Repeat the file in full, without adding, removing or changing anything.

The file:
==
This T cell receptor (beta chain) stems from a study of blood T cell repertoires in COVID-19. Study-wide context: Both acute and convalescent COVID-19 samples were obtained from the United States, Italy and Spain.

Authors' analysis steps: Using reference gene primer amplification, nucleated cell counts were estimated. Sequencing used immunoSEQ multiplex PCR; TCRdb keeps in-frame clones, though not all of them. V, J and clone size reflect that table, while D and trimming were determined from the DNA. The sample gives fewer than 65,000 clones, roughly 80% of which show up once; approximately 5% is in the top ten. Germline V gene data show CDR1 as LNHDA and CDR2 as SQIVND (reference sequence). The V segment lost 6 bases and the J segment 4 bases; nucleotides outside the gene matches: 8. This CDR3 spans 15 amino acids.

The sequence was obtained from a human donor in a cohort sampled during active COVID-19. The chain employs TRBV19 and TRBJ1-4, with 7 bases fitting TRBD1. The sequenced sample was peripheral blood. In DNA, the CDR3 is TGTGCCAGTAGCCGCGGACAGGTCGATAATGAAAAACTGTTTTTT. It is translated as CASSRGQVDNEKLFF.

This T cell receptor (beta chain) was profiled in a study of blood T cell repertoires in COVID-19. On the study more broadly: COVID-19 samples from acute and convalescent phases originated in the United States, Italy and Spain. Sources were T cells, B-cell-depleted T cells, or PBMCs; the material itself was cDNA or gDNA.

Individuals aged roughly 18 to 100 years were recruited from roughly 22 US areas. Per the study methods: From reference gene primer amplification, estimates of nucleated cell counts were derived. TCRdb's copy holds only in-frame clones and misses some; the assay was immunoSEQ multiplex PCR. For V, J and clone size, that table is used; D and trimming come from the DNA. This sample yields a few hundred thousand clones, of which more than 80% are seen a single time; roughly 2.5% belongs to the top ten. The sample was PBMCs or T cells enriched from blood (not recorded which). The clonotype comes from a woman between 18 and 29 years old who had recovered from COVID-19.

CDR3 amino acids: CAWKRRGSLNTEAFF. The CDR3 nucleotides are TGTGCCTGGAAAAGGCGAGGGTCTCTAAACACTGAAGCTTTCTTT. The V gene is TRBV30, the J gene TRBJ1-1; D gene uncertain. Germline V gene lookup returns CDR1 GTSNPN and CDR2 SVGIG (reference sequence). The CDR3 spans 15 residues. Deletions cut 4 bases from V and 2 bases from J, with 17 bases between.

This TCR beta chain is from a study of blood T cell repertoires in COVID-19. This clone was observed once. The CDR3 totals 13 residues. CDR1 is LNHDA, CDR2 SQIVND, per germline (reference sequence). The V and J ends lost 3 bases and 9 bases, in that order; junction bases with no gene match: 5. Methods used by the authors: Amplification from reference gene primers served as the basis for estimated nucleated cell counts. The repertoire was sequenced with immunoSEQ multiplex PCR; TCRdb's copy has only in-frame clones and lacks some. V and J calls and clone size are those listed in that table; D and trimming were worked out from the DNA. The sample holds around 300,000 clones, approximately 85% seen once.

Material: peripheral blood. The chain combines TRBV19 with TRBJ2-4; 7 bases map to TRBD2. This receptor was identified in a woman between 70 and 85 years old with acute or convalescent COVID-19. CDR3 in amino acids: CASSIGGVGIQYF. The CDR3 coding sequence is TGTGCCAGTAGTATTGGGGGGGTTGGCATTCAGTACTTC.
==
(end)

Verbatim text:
This T cell receptor (beta chain) stems from a study of blood T cell repertoires in COVID-19. Study-wide context: Both acute and convalescent COVID-19 samples were obtained from the United States, Italy and Spain.

Authors' analysis steps: Using reference gene primer amplification, nucleated cell counts were estimated. Sequencing used immunoSEQ multiplex PCR; TCRdb keeps in-frame clones, though not all of them. V, J and clone size reflect that table, while D and trimming were determined from the DNA. The sample gives fewer than 65,000 clones, roughly 80% of which show up once; approximately 5% is in the top ten. Germline V gene data show CDR1 as LNHDA and CDR2 as SQIVND (reference sequence). The V segment lost 6 bases and the J segment 4 bases; nucleotides outside the gene matches: 8. This CDR3 spans 15 amino acids.

The sequence was obtained from a human donor in a cohort sampled during active COVID-19. The chain employs TRBV19 and TRBJ1-4, with 7 bases fitting TRBD1. The sequenced sample was peripheral blood. In DNA, the CDR3 is TGTGCCAGTAGCCGCGGACAGGTCGATAATGAAAAACTGTTTTTT. It is translated as CASSRGQVDNEKLFF.

This T cell receptor (beta chain) was profiled in a study of blood T cell repertoires in COVID-19. On the study more broadly: COVID-19 samples from acute and convalescent phases originated in the United States, Italy and Spain. Sources were T cells, B-cell-depleted T cells, or PBMCs; the material itself was cDNA or gDNA.

Individuals aged roughly 18 to 100 years were recruited from roughly 22 US areas. Per the study methods: From reference gene primer amplification, estimates of nucleated cell counts were derived. TCRdb's copy holds only in-frame clones and misses some; the assay was immunoSEQ multiplex PCR. For V, J and clone size, that table is used; D and trimming come from the DNA. This sample yields a few hundred thousand clones, of which more than 80% are seen a single time; roughly 2.5% belongs to the top ten. The sample was PBMCs or T cells enriched from blood (not recorded which). The clonotype comes from a woman between 18 and 29 years old who had recovered from COVID-19.

CDR3 amino acids: CAWKRRGSLNTEAFF. The CDR3 nucleotides are TGTGCCTGGAAAAGGCGAGGGTCTCTAAACACTGAAGCTTTCTTT. The V gene is TRBV30, the J gene TRBJ1-1; D gene uncertain. Germline V gene lookup returns CDR1 GTSNPN and CDR2 SVGIG (reference sequence). The CDR3 spans 15 residues. Deletions cut 4 bases from V and 2 bases from J, with 17 bases between.

This TCR beta chain is from a study of blood T cell repertoires in COVID-19. This clone was observed once. The CDR3 totals 13 residues. CDR1 is LNHDA, CDR2 SQIVND, per germline (reference sequence). The V and J ends lost 3 bases and 9 bases, in that order; junction bases with no gene match: 5. Methods used by the authors: Amplification from reference gene primers served as the basis for estimated nucleated cell counts. The repertoire was sequenced with immunoSEQ multiplex PCR; TCRdb's copy has only in-frame clones and lacks some. V and J calls and clone size are those listed in that table; D and trimming were worked out from the DNA. The sample holds around 300,000 clones, approximately 85% seen once.

Material: peripheral blood. The chain combines TRBV19 with TRBJ2-4; 7 bases map to TRBD2. This receptor was identified in a woman between 70 and 85 years old with acute or convalescent COVID-19. CDR3 in amino acids: CASSIGGVGIQYF. The CDR3 coding sequence is TGTGCCAGTAGTATTGGGGGGGTTGGCATTCAGTACTTC.